Saturday, October 18, 2014
A school library within a global community
I wrote this article for Cengage Gale's School Blog. It can be accessed here.
Working in an International Baccalaureate (IB) school, as a school librarian, presents the opportunity to focus on a more global perspective and to have set expectations when it comes to research and information literacy. What really stands out to me is that research is at the core of the IB curriculum and at the high school level it takes the form of an Extended Essay. What is even more exciting is that the role of the school librarian is clearly written in the Extended Essay Course Guide.
The Extended Essay is a 4,000 word investigation into an academic area that the student has a personal interest in. The subject the student chooses should be one that the student has taken an IB course in and understands the fundamental methodology of that subject area. The students are then expected to take what they learned in class and apply it to their topic of choice.
For the sciences, in order for the student to score well they have to carry out an investigation (usually a lab), and not just report on things that have already been done. Students have to come up with a research question that will allow them to set up and carry out a lab procedure that will test their hypothesis. They need to collect data, analyze, calculate and display in charts and graphs evidence leading to their conclusion.
For the humanities, like history, students have a different way of collecting data. For the Extended Essay, students must choose a topic with a lot of primary and secondary sources available. Students need to look at the historiography of their topic. They need to be able to research orthodox and revisionist interpretations from historians and based on primary sources, students need to come to their own conclusions. They are encouraged to agree or disagree with historians and state their reasons why. These are some of the ways that the Extended Essay is an investigation and not a traditional report.
The role of the school librarian is critical in this process because the work starts in 9th grade (at the high school level) and continues on through the 12th grade. Students cannot be successful in the Extended Essay without a solid foundation in research basics. Part of the Extended Essay rubric grades “quality of sources.” Students need to demonstrate that they can find monographs, academic journals, magazines, and newspaper articles. It is the school librarian’s job to teach students that research databases provide access to a variety of sources. It will then be up to students to demonstrate they can find a variety of sources for their specific topic. It is also a perfect opportunity to teach students how to use inter-library loan through either their school library or public library.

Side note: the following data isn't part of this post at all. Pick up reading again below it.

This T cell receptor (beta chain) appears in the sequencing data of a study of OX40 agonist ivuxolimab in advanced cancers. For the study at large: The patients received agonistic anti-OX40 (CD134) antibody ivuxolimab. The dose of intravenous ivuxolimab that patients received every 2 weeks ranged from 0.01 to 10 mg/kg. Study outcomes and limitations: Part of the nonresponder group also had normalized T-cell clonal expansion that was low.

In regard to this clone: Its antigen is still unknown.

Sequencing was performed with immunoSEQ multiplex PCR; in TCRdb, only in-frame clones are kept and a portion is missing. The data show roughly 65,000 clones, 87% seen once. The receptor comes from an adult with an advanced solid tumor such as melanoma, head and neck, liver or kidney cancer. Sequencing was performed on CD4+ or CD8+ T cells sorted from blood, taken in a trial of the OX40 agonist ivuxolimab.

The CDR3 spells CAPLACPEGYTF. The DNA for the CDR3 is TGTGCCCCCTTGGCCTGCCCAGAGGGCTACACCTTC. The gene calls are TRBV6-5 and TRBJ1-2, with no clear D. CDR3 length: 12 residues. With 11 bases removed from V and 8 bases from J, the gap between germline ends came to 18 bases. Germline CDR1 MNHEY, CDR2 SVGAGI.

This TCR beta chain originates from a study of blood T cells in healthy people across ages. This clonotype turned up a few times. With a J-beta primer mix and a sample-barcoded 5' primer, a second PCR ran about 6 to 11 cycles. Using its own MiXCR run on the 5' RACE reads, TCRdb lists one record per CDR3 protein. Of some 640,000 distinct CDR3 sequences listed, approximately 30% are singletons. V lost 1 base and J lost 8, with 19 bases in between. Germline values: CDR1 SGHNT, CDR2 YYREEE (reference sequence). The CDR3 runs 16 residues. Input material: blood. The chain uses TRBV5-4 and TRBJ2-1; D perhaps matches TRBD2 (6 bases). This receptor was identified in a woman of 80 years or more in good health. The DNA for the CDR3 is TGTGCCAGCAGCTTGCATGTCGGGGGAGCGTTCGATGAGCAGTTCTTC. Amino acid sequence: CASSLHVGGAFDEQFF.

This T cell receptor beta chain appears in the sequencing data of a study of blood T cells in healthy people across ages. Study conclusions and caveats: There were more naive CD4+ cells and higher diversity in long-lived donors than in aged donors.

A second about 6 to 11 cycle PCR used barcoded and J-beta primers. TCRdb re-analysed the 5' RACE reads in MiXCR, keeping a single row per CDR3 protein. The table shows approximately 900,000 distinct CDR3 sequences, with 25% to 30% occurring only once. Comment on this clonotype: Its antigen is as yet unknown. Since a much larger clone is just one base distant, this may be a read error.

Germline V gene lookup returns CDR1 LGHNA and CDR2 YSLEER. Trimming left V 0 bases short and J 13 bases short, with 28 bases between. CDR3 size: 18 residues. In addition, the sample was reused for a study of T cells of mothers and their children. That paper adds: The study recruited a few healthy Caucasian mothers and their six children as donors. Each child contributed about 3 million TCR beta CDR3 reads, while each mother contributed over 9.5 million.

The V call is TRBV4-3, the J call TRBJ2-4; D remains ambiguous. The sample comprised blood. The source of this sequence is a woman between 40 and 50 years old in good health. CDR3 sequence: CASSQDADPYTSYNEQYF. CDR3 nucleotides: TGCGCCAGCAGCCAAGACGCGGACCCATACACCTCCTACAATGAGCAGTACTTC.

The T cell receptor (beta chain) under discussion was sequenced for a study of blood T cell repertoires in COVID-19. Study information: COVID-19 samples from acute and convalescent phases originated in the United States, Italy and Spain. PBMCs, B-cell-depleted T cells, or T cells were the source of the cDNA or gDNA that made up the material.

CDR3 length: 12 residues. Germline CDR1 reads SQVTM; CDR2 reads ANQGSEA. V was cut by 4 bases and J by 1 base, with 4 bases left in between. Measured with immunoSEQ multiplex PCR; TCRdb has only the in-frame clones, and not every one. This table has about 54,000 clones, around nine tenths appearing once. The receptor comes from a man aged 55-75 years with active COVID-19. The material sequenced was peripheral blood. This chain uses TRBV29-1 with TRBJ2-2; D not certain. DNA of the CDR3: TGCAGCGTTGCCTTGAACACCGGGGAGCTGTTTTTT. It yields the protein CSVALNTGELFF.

The IB Extended Essay is an opportunity to do academic research at the high school level. It really prepares students for research at the university level. Students who complete the IB program have been taught research skills so that they know to establish the credibility of an author, they can create a Works Cited or Bibliography, they know how to parenthetically cite (or footnote) their sources, they understand that a variety of quality sources will give them will give them credibility as researchers as opposed to taking the easy way out and uncritically surfing the internet.
I also think that a well done Extended Essay makes students realize that there are a variety of perspectives on every imaginable topic. In order to be a good researcher, one has to acknowledge that all these different perspectives exist and make issues complicated. A global citizen needs to be aware of all the different viewpoints before coming up with their own opinion and justifying it. As a teacher and a librarian, I believe this is a life long skill. Knowing that my library has to be prepared for all kinds of research is challenging, but fun. It takes me a long time to do collection development, both print and online, but it’s satisfying to know that my students are going off to college with a solid grasp of academic research.